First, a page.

Hong Kong wasn't in the news this week for having off-the-chart air pollution, but that doesn't mean everyone should go ripping off their air pollution masks. The city has its own air pollution problems -- it's the cause of more than 3,000 premature deaths, for one -- but the city announced it's taking one, expensive step toward fighting smog.
Hong Kong's leader Leung Chun-ying said today that the city plans to offer about $1.3 billion to subsidize the replacement of old diesel-powered vehicles. In Chun-ying's proposal, the city will cut particulates emissions by 80 percent and nitrogen oxides by 30 percent and set a lifespan limit for new diesel commercial vehicles at 15 years.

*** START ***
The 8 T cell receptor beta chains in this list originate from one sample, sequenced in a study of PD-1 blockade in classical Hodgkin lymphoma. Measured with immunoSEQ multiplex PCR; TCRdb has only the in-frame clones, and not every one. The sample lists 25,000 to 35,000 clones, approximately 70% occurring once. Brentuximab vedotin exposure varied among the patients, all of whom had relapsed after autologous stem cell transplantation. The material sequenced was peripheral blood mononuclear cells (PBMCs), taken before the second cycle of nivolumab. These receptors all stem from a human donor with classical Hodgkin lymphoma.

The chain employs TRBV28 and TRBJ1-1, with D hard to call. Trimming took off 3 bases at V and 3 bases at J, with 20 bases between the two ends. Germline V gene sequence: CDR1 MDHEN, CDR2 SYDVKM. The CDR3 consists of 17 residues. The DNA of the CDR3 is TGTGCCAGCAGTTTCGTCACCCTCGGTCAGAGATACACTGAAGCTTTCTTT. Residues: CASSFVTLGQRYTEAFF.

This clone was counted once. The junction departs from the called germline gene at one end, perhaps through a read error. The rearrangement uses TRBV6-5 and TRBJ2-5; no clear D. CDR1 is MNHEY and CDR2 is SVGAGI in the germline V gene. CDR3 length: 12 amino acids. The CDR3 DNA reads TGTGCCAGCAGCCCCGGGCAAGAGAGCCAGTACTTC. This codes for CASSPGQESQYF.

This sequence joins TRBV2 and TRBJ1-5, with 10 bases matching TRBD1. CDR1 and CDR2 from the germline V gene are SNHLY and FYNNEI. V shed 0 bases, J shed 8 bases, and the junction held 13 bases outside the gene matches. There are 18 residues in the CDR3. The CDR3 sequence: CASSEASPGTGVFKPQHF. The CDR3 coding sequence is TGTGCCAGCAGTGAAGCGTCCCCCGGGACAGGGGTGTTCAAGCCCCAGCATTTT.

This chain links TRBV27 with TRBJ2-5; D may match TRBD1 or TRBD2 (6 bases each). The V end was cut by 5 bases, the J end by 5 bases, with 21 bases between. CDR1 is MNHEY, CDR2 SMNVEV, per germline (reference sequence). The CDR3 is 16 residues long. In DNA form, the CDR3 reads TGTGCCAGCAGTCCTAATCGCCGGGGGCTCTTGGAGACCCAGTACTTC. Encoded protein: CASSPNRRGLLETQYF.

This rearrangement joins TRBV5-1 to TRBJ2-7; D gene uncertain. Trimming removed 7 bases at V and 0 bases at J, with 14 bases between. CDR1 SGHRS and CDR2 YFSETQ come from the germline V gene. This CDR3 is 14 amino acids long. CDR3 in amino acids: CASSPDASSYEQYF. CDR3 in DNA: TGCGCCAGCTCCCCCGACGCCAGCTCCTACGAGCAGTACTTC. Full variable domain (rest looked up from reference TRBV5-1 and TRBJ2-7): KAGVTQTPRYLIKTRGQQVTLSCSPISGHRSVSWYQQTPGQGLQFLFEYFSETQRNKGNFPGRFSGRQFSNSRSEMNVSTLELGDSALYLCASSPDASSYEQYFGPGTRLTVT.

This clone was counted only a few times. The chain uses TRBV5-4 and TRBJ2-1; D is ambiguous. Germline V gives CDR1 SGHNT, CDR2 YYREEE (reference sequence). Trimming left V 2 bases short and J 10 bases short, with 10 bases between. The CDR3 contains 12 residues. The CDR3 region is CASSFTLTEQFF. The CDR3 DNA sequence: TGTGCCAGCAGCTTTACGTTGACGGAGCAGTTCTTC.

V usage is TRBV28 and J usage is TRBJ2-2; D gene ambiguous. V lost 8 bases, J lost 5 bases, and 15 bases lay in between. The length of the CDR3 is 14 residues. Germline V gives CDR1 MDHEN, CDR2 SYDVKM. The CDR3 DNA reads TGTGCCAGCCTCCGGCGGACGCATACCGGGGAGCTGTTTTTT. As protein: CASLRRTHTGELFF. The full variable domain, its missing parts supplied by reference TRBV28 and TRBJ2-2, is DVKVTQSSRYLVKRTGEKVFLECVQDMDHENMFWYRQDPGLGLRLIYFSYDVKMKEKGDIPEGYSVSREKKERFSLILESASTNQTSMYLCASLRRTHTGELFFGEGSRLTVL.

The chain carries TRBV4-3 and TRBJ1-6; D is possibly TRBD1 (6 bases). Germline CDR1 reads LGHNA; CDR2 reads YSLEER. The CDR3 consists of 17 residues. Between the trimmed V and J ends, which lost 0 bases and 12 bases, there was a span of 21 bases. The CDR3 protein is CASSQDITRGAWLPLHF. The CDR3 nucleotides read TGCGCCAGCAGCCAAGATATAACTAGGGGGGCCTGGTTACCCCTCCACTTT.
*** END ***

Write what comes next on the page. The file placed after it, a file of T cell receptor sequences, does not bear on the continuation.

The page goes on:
But if you think $1.3 billion is a high price to pay, consider this: air pollution isn't just having an impact on the city's health, it also impacts its economic competitiveness. Medical bills and lost productivity from air pollution alone top an estimated $5 billion per year. And according to BBC, three out of four companies surveyed said that poor air quality makes it challenging to attract and retain foreign employees. Plus, about 25 percent of Hong Kong residents say they are considering moving because of the poor air quality.
The latest proposal from Chun-ying is offering three times more money than previous leaders to remove 80,000 high polluting vehicles from the streets. But will this make a big enough impact to clear the air and repair its hazy reputation?